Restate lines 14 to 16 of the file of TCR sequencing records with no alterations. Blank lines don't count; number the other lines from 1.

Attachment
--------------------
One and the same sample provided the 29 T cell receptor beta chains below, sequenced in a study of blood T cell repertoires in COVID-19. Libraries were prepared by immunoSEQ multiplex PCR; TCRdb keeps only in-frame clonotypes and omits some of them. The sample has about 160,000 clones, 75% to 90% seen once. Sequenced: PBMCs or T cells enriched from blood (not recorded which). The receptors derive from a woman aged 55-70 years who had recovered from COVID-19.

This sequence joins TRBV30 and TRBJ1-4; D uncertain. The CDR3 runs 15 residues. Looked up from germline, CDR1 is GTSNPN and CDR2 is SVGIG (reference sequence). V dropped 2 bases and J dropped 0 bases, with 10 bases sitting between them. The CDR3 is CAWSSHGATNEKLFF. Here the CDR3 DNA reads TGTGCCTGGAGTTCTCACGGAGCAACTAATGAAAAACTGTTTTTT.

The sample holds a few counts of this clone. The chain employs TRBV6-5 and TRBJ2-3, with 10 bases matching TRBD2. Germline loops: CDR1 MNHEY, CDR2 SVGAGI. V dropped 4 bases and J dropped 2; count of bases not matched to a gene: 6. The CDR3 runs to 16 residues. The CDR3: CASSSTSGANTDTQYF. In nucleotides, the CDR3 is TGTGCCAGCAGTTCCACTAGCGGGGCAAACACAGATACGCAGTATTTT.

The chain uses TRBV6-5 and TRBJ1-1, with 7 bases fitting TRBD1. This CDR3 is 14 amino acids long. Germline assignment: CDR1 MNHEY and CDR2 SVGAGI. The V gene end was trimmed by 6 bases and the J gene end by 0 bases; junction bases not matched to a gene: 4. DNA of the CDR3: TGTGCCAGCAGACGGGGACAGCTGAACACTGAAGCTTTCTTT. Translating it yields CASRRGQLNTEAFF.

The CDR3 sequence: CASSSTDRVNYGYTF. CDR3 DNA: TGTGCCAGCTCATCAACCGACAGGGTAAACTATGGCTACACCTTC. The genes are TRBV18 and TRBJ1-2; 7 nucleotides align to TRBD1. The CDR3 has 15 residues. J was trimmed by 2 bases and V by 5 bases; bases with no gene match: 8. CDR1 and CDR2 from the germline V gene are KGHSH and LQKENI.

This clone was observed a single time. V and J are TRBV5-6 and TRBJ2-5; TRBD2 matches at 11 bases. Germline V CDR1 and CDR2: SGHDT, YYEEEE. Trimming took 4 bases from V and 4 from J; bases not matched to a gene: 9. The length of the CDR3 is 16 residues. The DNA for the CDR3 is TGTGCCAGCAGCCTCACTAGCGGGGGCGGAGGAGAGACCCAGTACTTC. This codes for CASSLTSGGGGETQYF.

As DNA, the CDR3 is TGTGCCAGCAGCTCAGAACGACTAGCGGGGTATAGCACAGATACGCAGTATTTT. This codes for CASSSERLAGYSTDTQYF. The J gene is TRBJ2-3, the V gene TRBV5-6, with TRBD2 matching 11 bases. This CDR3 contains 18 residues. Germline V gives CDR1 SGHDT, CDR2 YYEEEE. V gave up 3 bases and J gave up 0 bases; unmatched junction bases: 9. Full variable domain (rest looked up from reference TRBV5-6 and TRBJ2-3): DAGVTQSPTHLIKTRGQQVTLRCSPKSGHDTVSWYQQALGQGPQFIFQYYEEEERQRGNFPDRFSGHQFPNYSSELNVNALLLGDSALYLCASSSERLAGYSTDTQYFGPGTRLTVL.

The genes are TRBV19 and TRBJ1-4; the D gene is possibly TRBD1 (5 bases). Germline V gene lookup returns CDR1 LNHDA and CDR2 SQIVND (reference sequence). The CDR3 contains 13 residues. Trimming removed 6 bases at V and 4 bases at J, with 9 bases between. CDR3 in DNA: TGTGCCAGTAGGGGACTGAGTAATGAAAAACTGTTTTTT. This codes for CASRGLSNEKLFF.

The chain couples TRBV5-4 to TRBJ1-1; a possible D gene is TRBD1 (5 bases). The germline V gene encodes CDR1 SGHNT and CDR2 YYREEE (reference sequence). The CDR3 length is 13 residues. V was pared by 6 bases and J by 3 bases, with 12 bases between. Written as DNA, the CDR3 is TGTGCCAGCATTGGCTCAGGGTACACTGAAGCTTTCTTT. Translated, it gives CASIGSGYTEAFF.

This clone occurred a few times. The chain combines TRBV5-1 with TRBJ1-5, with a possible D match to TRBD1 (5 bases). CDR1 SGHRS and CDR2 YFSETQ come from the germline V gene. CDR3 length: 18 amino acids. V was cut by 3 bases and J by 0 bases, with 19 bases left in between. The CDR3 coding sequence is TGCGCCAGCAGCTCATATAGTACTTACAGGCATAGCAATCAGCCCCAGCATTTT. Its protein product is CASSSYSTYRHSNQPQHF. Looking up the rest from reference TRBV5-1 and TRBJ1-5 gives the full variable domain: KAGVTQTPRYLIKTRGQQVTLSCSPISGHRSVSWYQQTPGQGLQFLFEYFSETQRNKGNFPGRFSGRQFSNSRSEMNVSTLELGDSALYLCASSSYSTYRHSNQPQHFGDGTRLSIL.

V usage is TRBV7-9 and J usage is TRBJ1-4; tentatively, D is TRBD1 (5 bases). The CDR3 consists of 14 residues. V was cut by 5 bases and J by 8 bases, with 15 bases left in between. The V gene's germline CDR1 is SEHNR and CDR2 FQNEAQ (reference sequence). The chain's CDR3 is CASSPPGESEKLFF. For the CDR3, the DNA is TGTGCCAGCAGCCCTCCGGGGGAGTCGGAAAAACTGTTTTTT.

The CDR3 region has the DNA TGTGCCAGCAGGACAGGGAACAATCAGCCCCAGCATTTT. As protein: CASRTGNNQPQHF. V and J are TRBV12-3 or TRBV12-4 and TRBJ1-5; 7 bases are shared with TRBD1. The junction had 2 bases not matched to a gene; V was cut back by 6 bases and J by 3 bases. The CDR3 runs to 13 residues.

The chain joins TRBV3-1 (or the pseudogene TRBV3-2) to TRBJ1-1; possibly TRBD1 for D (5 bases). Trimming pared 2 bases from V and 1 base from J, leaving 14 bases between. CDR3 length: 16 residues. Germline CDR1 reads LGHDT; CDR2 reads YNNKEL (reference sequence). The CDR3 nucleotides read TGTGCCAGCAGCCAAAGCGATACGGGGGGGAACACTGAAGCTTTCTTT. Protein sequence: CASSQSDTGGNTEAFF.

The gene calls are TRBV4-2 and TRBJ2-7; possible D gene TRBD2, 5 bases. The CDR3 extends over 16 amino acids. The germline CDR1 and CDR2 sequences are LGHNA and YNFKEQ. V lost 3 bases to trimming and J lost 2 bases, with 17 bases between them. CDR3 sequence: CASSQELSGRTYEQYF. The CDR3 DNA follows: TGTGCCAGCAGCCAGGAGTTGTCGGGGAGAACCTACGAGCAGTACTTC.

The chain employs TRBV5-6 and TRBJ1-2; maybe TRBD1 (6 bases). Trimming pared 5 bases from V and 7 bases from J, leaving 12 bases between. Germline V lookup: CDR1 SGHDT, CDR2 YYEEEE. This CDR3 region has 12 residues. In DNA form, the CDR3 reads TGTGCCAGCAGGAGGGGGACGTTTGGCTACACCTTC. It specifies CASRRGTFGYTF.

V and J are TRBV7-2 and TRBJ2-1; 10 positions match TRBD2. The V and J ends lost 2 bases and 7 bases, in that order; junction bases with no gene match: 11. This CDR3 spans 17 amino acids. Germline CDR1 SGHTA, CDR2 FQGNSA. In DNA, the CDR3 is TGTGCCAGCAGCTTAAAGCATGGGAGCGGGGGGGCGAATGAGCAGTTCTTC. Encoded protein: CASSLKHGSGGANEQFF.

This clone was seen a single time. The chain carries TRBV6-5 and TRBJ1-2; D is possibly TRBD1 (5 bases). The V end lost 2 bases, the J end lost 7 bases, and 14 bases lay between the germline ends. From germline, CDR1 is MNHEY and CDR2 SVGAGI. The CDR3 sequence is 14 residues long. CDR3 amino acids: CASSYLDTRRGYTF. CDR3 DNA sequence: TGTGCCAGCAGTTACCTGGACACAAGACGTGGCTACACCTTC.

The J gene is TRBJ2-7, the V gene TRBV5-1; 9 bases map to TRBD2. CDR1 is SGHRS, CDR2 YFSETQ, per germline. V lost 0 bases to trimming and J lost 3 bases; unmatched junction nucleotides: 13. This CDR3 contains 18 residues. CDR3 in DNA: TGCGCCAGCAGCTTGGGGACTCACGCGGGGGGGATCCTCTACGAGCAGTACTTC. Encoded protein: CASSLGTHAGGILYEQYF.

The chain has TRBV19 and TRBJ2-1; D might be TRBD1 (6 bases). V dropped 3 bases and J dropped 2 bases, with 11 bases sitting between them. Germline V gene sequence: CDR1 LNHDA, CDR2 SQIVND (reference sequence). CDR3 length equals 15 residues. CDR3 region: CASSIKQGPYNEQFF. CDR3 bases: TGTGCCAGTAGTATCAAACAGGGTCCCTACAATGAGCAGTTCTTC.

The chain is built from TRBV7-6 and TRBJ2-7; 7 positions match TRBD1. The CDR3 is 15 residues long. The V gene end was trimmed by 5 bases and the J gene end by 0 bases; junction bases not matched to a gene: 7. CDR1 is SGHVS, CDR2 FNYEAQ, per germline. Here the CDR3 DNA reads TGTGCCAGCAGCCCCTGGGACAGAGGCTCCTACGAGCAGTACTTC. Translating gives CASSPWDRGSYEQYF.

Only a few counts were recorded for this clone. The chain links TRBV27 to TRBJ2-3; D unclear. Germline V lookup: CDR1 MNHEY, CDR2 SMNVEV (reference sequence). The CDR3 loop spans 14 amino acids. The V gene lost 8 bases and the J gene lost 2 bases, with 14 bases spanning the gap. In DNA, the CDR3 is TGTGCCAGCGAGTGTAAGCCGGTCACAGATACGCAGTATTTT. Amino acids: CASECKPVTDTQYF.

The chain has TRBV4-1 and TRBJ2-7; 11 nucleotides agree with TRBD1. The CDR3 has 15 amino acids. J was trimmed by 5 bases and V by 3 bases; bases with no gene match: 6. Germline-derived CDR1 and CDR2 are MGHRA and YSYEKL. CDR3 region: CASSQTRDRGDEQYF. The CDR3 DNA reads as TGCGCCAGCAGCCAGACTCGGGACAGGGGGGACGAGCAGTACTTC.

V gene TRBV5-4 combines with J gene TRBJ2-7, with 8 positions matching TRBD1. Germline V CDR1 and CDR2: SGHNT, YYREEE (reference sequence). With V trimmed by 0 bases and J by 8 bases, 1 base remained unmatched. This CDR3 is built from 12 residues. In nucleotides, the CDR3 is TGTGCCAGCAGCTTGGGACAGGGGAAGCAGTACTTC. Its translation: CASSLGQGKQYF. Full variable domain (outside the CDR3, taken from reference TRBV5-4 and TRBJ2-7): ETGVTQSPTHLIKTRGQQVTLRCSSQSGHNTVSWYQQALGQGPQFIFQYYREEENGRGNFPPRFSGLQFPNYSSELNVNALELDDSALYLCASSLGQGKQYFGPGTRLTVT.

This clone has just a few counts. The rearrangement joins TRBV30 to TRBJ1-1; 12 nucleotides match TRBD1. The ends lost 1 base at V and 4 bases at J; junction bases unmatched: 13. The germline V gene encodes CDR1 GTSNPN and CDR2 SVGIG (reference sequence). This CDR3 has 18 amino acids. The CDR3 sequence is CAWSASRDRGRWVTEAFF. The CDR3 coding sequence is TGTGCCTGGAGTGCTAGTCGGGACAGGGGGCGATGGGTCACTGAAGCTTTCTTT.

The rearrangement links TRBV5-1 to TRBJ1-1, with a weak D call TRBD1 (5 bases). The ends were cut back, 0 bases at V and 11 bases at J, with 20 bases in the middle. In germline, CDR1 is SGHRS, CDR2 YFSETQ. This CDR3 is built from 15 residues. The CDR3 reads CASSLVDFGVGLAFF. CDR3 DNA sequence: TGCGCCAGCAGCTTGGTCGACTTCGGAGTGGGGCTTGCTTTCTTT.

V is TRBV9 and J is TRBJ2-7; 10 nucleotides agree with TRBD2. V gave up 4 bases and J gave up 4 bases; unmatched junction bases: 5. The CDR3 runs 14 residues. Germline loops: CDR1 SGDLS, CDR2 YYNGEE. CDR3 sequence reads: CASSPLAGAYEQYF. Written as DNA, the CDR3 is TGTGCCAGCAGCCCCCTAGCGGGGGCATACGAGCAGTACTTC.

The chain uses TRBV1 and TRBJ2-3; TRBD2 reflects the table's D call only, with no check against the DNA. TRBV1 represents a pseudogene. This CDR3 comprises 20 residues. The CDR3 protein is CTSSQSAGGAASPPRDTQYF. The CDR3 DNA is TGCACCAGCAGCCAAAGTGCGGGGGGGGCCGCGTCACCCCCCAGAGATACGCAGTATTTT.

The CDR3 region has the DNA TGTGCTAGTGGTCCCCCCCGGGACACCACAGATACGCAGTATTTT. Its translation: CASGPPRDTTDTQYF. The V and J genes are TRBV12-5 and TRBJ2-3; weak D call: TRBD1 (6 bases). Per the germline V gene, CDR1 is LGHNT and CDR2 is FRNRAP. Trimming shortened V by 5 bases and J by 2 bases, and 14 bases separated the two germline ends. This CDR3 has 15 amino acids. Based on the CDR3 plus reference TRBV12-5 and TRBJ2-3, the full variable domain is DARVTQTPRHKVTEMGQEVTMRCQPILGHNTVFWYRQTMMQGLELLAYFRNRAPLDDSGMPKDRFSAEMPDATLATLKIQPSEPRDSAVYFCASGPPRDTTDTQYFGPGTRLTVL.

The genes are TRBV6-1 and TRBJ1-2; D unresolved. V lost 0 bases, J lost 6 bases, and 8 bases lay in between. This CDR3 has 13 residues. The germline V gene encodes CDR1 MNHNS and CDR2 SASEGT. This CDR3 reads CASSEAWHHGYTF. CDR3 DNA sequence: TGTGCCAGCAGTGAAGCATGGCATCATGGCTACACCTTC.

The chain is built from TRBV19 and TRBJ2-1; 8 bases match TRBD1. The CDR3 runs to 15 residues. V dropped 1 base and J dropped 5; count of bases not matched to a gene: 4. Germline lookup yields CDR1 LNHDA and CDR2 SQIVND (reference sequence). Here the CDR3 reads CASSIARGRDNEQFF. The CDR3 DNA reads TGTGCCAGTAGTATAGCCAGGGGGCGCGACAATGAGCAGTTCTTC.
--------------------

The gene calls are TRBV4-2 and TRBJ2-7; possible D gene TRBD2, 5 bases. The CDR3 extends over 16 amino acids. The germline CDR1 and CDR2 sequences are LGHNA and YNFKEQ. V lost 3 bases to trimming and J lost 2 bases, with 17 bases between them. CDR3 sequence: CASSQELSGRTYEQYF. The CDR3 DNA follows: TGTGCCAGCAGCCAGGAGTTGTCGGGGAGAACCTACGAGCAGTACTTC.

The chain employs TRBV5-6 and TRBJ1-2; maybe TRBD1 (6 bases). Trimming pared 5 bases from V and 7 bases from J, leaving 12 bases between. Germline V lookup: CDR1 SGHDT, CDR2 YYEEEE. This CDR3 region has 12 residues. In DNA form, the CDR3 reads TGTGCCAGCAGGAGGGGGACGTTTGGCTACACCTTC. It specifies CASRRGTFGYTF.

V and J are TRBV7-2 and TRBJ2-1; 10 positions match TRBD2. The V and J ends lost 2 bases and 7 bases, in that order; junction bases with no gene match: 11. This CDR3 spans 17 amino acids. Germline CDR1 SGHTA, CDR2 FQGNSA. In DNA, the CDR3 is TGTGCCAGCAGCTTAAAGCATGGGAGCGGGGGGGCGAATGAGCAGTTCTTC. Encoded protein: CASSLKHGSGGANEQFF.